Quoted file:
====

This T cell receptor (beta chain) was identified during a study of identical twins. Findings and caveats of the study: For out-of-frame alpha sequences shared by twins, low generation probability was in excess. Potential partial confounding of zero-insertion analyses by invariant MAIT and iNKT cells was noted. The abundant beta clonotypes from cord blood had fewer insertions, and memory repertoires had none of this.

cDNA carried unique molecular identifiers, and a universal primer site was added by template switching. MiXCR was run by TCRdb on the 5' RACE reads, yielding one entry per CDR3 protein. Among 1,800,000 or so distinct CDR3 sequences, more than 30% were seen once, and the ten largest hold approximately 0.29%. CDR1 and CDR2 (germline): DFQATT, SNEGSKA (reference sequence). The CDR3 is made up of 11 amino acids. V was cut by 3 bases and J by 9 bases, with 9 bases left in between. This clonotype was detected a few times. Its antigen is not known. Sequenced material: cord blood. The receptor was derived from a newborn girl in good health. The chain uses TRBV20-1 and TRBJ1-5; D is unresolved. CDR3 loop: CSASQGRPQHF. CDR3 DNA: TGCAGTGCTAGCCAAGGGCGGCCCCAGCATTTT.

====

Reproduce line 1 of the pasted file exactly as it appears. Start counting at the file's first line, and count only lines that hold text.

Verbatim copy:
This T cell receptor (beta chain) was identified during a study of identical twins. Findings and caveats of the study: For out-of-frame alpha sequences shared by twins, low generation probability was in excess. Potential partial confounding of zero-insertion analyses by invariant MAIT and iNKT cells was noted. The abundant beta clonotypes from cord blood had fewer insertions, and memory repertoires had none of this.